far as I know, the educational system in China is what we would call “old fashioned”, the main
problem for Chinese/Asian people is the danger of losing face by perhaps giving a “wrong”
answer in public, and what would be worse, being told that it was incorrect in public by the
lecturer.

Metalinguistic communication

Every culture has its own tacit rules as to what is acceptable behaviour and what is not:
such as, how much (or little) physical proximity is allowed? How much and what kind of eye
contact is acceptable? The study of kinesics and proxemics illustrate that there are
important differences between cultures on this front. The classic story of a conversation
between an North American and a Latin American which tells how their conversation may
begin at one end a corridor, but end up at the other, with neither party aware of the reason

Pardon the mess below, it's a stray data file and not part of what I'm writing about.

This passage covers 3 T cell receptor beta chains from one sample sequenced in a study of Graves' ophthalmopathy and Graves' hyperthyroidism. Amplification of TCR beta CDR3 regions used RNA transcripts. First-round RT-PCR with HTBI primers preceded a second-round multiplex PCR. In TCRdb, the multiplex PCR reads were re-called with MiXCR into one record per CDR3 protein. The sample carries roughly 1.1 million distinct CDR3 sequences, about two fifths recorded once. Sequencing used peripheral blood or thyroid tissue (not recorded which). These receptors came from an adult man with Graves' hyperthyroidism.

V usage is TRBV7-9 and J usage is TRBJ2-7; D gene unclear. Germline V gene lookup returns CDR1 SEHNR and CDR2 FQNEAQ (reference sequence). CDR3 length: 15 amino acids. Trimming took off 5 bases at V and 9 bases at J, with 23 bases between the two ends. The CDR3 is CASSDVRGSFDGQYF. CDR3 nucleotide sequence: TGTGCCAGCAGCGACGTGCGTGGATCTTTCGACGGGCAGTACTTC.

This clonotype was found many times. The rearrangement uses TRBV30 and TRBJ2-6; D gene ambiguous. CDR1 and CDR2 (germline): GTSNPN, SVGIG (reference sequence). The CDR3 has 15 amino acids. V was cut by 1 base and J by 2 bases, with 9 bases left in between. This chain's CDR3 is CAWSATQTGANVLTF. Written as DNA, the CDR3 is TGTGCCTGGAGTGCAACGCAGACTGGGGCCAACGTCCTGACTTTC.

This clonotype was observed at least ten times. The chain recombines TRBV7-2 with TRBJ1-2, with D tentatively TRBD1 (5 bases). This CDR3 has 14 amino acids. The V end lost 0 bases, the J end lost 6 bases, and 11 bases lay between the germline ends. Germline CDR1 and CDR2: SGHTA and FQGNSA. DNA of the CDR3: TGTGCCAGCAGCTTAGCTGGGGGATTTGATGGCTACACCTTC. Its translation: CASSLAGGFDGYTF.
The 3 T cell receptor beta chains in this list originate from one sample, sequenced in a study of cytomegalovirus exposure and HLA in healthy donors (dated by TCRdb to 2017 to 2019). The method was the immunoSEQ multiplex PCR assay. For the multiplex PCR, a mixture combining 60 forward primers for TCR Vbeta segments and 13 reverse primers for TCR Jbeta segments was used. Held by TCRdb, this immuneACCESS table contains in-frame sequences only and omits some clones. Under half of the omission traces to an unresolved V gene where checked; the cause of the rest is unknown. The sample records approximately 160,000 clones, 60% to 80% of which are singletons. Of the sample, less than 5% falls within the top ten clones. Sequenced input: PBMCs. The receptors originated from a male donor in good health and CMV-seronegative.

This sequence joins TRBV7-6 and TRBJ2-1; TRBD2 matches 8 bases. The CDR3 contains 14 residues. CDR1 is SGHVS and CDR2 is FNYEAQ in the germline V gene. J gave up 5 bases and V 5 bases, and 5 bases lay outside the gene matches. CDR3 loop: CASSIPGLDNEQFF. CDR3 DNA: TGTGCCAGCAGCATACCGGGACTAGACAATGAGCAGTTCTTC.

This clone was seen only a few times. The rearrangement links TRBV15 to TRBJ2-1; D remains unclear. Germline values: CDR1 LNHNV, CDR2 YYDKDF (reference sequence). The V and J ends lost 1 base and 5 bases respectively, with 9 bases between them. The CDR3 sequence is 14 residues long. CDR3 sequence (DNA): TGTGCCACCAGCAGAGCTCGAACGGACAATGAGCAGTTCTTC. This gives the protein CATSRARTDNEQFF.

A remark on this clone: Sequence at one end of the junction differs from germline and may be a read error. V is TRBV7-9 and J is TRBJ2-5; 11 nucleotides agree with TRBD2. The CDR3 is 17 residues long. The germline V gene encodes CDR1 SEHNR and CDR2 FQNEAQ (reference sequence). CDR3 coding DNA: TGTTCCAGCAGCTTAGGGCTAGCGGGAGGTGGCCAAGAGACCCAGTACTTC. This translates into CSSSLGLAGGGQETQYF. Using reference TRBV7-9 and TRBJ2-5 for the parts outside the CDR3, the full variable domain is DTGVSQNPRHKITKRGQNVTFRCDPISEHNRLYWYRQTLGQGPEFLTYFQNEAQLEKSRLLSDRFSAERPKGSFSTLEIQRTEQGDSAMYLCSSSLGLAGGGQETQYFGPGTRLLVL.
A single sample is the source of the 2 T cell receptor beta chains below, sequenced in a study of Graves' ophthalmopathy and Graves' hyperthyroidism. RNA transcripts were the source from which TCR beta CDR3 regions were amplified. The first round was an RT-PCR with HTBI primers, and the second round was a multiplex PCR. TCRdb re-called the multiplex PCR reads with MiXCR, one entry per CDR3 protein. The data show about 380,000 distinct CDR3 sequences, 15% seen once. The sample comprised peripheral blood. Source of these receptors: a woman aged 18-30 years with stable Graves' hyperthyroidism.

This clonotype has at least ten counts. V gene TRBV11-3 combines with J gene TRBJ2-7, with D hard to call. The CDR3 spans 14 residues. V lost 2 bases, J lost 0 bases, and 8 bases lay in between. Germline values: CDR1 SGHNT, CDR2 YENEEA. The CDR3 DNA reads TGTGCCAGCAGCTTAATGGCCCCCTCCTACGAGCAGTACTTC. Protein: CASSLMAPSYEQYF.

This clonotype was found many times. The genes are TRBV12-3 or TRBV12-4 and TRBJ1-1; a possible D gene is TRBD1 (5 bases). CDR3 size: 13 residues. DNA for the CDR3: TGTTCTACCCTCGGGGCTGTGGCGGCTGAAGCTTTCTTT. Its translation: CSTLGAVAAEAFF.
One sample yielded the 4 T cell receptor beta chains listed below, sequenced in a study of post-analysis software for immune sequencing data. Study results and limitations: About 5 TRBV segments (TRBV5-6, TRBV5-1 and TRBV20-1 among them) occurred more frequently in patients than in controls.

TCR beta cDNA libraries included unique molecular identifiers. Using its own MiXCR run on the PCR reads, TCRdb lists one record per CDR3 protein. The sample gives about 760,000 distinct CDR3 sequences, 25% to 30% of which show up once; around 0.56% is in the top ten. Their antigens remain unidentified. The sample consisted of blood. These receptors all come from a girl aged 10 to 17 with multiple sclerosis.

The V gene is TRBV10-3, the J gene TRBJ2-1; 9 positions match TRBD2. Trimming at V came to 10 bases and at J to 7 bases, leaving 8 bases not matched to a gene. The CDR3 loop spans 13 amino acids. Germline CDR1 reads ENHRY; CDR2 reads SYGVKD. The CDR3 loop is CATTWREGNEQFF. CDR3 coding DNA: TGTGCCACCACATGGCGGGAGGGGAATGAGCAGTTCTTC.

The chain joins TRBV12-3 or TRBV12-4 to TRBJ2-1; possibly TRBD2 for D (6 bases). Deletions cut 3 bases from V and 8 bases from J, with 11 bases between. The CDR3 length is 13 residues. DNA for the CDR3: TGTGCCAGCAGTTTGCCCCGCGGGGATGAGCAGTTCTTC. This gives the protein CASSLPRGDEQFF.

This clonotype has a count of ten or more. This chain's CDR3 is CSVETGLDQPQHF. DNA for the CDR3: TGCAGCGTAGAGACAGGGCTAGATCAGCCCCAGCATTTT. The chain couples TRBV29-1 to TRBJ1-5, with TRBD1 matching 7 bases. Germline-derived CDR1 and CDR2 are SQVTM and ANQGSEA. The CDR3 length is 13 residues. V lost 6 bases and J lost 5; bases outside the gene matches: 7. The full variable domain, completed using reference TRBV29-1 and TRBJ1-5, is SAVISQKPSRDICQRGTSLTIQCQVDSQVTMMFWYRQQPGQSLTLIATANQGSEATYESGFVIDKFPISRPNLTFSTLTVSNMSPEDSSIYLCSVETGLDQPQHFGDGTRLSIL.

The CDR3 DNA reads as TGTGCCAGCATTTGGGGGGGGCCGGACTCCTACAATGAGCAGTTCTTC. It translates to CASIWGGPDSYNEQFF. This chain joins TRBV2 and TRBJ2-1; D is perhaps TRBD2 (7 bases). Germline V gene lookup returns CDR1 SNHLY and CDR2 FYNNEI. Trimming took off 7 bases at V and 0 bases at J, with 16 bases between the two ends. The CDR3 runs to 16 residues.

why, was explained in a well-known study by Edward Hall approximately 40 years ago (Hall,
1959). In this study he illustrated that due to the differing relative sizes of the “bubble of
space” in which interpersonal contacts normally take place, a situation can arise where,
during the interaction, the Latin American moves closer to the North American, who
instinctively moves back, resulting in an intercultural dance down the corridor, leaving the
North American with an indefinable feeling that the South American is being pushy, and the
South American with the impression that the North American is being evasive.

There is much that can be explored in the field of non-verbal communication (prosody,
paralanguage, gesture and so on). An Asian student doing a presentation before the class
will be far more reserved in the use of body language and facial expression than we are